Sponsored girl values education in Guatemala
April 27, 2012
Ortencia, 14, lives in a Guatemalan village miles from any major city. She was sponsored through CFCA as a small child.
Although she and her family live in poverty, she enjoys her village — the slow pace, the fresh air, fields and forest. There are few cars and little pollution.
Ortencia prepares for school outside her home in Guatemala. She is
sponsored through CFCA and is pursuing her education in a
country that has one of the lowest education levels in Latin America.
Ortencia and her family work the land growing vegetables — some to keep, some to sell. It is hard work and unreliable income. She lives with her parents and three siblings, an older brother and two younger sisters. Her mother weaves blouses for extra income.
And yet, even though she loves her home, she wouldn't hesitate to leave it for the chance of an education and a better life for her family.
Education is crucial to breaking the cycle of poverty, but there are many obstacles.
People living in poverty — especially in rural areas — often lack quality educational facilities so they must travel to a larger city. However, adequate transportation is expensive, as are uniforms. Even basic school supplies may be financially beyond a family's means.
Education facts from Guatemala
- Only 35 percent of Guatemalan teens
attend middle school, and even fewer
attend high school. (UNICEF, 2009)
- Students in the CFCA program are
able to attend high school through
a combination of sponsorship, family
contributions and in some cases,
CFCA scholarships. High school costs
in Guatemala range from $600 to $1,200
a year. (Information from CFCA's
Hermano Pedro project)
- An estimated 12 percent of Guatemalans
ages 18-24 are enrolled in universities.
(El Periódico, 2011)
- More than 51,900 girls 18 years
or younger are sponsored through CFCA.
CFCA requires that sponsored children
attend school regularly. (Information from
CFCA's Hermano Pedro project)
But sometimes the obstacles come from within.
Many Guatemalan parents think girls should not attend school since they should be preparing for motherhood. So girls often stay home while their brothers go to school.
Isabel Santizo, CFCA coordinator for the Patzun region in Guatemala, has seen this prejudice often in her 13 years with CFCA.
"Parents [mainly fathers] believe school is not important for girls because they just don't see many graduating from college or high school," Santizo said. "Parents see education for girls not as an investment for their future; they see it as an unnecessary expense."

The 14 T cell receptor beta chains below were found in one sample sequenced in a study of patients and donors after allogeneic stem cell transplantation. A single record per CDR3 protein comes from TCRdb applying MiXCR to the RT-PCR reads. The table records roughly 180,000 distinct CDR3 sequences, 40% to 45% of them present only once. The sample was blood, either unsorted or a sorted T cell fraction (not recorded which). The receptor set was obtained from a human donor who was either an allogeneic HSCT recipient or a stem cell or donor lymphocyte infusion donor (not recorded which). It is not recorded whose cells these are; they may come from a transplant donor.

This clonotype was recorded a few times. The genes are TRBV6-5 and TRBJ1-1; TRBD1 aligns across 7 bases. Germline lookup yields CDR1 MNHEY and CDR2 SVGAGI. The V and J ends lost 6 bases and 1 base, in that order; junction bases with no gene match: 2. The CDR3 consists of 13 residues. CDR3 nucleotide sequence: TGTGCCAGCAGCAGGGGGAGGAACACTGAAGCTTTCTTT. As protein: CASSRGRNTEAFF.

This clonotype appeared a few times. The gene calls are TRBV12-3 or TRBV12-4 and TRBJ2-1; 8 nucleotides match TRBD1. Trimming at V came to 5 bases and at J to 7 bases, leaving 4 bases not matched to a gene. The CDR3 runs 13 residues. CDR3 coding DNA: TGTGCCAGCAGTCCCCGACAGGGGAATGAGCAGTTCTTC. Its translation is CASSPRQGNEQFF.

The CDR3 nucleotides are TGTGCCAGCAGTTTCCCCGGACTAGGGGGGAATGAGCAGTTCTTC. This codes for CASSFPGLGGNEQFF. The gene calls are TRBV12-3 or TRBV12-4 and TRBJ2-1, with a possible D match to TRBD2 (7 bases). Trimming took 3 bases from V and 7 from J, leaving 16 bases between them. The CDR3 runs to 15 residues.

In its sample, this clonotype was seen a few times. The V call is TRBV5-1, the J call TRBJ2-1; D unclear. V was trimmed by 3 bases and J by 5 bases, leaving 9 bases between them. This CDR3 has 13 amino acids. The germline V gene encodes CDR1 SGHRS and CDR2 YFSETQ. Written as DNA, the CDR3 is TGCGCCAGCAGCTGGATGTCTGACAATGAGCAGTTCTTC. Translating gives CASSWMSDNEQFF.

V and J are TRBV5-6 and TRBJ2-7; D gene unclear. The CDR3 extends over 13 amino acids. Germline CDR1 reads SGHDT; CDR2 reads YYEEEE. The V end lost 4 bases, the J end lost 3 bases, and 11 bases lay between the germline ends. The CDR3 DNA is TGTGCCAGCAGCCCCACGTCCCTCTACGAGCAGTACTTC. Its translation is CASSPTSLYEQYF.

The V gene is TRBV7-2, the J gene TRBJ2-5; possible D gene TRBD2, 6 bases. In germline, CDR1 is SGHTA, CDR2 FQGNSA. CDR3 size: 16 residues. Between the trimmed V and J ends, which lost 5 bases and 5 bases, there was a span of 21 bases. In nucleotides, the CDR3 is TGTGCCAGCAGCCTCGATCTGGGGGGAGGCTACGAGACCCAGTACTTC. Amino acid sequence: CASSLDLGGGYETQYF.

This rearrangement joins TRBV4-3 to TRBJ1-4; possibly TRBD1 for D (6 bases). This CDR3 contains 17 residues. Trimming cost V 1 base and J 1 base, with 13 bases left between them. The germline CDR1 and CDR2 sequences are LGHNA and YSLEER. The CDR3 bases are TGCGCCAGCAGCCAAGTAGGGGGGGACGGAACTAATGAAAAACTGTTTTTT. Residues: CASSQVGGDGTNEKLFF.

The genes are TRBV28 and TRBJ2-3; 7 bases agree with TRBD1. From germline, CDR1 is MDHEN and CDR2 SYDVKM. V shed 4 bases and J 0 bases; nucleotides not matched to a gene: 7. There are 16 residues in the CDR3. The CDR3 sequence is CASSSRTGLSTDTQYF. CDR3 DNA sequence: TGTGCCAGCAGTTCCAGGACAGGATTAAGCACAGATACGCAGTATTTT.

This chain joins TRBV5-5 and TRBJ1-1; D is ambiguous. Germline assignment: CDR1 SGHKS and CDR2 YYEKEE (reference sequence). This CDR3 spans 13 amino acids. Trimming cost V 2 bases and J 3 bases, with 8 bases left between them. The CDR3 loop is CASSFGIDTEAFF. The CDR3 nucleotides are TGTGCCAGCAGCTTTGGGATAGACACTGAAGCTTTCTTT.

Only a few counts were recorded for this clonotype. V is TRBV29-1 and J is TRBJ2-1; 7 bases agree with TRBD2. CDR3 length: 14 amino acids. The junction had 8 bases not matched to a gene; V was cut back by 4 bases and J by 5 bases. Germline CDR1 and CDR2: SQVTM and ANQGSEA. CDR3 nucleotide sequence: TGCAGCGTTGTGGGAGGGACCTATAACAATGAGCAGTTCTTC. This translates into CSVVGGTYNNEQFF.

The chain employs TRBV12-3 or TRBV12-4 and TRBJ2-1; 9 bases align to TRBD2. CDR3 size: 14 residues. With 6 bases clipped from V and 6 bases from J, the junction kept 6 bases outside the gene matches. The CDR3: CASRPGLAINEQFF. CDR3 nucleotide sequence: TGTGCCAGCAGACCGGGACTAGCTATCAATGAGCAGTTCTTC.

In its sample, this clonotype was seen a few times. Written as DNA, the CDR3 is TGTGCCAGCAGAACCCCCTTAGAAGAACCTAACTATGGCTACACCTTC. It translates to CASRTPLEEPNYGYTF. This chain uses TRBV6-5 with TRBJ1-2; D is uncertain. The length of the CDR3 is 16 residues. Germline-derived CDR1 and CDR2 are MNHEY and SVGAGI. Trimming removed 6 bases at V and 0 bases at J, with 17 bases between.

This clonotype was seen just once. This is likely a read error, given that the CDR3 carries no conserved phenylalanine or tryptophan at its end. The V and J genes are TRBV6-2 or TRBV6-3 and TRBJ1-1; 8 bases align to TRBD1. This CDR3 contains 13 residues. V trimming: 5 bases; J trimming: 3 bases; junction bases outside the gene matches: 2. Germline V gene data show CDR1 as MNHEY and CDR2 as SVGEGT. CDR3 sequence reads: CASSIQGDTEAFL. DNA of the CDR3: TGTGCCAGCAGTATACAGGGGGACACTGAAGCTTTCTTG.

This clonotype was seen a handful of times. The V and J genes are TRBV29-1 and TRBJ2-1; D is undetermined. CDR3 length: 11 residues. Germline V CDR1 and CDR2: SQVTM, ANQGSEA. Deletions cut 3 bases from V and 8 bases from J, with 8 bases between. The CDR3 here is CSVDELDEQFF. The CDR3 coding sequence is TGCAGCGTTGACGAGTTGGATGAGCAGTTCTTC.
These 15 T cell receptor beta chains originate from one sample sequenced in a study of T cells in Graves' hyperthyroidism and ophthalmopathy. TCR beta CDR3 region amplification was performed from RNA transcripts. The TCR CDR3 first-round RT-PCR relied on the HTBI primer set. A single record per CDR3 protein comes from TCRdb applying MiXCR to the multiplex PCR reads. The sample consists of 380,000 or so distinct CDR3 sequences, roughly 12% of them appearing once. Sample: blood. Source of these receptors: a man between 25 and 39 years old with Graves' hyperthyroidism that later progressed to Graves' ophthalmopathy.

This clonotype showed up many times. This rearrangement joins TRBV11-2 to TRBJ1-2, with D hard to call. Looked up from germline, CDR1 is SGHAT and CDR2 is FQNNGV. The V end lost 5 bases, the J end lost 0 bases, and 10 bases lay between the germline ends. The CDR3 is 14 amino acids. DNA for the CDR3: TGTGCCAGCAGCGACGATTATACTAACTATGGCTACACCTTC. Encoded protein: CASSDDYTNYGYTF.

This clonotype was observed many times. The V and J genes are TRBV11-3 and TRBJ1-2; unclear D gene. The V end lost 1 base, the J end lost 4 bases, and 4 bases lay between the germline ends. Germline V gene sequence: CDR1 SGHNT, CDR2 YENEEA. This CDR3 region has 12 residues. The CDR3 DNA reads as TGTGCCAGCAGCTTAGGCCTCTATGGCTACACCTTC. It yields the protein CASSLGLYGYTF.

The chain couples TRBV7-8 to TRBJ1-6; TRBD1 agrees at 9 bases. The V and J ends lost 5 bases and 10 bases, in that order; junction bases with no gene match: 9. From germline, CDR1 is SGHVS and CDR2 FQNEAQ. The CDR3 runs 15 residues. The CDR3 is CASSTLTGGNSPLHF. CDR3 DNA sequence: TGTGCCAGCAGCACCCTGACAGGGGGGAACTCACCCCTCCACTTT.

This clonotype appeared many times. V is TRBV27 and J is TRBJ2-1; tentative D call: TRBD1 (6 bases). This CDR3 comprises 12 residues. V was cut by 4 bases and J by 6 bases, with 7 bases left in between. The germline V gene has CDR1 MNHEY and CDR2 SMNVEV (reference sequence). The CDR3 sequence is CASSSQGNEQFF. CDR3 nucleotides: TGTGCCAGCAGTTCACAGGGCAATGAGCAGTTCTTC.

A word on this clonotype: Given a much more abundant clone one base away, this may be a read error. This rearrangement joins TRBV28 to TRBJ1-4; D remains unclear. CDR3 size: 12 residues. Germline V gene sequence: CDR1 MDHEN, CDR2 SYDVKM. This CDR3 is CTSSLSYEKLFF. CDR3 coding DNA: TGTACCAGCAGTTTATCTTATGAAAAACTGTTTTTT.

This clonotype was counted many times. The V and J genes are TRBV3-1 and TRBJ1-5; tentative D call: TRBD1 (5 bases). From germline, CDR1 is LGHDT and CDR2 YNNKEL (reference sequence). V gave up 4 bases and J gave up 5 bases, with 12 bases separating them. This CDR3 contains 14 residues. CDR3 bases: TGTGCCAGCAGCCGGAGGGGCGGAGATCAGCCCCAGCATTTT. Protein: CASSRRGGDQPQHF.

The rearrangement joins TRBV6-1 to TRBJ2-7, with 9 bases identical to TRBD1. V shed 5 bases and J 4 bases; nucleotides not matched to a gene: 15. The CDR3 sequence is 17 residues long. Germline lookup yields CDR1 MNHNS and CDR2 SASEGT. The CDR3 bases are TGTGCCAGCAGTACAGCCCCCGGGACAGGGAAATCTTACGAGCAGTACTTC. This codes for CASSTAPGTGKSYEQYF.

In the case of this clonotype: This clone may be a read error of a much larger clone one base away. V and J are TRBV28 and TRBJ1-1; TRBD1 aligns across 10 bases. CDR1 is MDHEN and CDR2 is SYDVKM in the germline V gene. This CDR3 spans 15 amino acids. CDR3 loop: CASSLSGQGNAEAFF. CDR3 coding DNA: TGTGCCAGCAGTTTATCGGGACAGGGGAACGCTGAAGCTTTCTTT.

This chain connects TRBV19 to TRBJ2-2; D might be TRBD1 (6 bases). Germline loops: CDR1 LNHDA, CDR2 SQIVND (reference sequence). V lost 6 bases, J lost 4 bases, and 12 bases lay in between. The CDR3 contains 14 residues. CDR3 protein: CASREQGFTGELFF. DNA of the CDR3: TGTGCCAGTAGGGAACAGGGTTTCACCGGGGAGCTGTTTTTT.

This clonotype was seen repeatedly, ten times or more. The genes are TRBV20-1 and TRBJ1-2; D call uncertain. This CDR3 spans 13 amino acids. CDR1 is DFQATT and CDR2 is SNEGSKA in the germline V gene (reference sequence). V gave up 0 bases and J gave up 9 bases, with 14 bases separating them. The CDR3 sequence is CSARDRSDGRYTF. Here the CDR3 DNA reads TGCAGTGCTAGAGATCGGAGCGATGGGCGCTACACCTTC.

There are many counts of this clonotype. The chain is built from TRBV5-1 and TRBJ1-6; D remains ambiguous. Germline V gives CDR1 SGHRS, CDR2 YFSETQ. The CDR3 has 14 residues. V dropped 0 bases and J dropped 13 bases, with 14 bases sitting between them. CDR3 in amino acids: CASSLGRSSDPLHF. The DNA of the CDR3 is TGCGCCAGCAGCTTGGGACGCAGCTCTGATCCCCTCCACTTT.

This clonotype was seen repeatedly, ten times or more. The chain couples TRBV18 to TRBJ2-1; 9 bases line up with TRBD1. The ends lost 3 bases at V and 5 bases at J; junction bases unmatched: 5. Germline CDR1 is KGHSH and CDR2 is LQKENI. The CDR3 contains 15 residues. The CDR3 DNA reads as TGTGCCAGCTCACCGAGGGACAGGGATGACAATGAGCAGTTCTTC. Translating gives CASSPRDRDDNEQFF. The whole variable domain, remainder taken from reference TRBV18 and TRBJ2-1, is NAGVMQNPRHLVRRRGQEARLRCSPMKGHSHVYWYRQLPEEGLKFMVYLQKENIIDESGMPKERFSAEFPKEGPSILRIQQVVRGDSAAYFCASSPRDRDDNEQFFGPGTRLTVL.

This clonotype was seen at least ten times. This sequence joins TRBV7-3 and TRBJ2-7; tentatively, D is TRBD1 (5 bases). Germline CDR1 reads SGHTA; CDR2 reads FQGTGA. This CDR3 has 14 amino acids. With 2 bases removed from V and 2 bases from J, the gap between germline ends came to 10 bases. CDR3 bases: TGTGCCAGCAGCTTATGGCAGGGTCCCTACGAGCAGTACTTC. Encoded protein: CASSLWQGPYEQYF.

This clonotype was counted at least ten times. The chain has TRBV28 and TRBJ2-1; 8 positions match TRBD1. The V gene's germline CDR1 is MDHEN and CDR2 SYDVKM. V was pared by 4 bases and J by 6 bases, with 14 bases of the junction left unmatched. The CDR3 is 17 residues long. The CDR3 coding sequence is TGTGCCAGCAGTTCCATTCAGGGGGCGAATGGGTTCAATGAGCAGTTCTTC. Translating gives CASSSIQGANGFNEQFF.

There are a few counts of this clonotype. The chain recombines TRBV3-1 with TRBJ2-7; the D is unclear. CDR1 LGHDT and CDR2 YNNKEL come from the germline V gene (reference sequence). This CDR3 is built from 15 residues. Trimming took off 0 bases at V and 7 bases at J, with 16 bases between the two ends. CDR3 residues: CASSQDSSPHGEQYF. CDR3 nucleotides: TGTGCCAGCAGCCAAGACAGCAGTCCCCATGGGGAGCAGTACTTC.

The 2011 Human Development Index (HDI) showed that only 15.6 percent of Guatemala's female population is educated to at least a secondary level of schooling (think junior high), compared to 21 percent of males.
Working to change opinions
CFCA has trained its social workers to raise awareness about the importance of education and encourage parents to allow children to continue with their education.
Many parents cannot afford to send all of their children to school and prefer to pay for the educational costs of boys instead of girls. A typical family in the CFCA sponsorship program earns $150 to $200 a month.
In addition to financial pressures, there is also a concern for the safety of girls traveling between home and school.
Ortencia, right, with her father, Joel, her younger sister,
Lucy and her mother outside their home.
Ortencia's father, Joel, believed it was unnecessary to educate girls, his daughters included.
Ortencia's sponsorship has made all the difference for her. Not only does her family benefit from the monthly sponsorship funds, but they also receive the advice and support of the social workers.
Ortencia begged her father to allow her to go to school, but he was immovable to her pleas until Rocio, their CFCA social worker, visited with him.
"One day Rocio came to our home. We had a long chat, and she made me realize that I was making a mistake," Joel said. "I still remember her saying, 'Don't be unfair with your child.' This opened my mind and touched my heart."
So Joel gave his blessing. Today, with CFCA and her sponsor's support, Ortencia attends a boarding school in Patzun.
She is the best student in her grade, and Joel dreams of seeing her graduate from high school and attend college.
"I don't want to see Ortencia living the kind of life we have lived; we suffer working in the fields," Joel said. "I ask God to give my children wisdom; I want to say this to my girl, 'I encourage you to pray and ask God to give you strength and wisdom. I will be proud to be by your side on your graduation.'"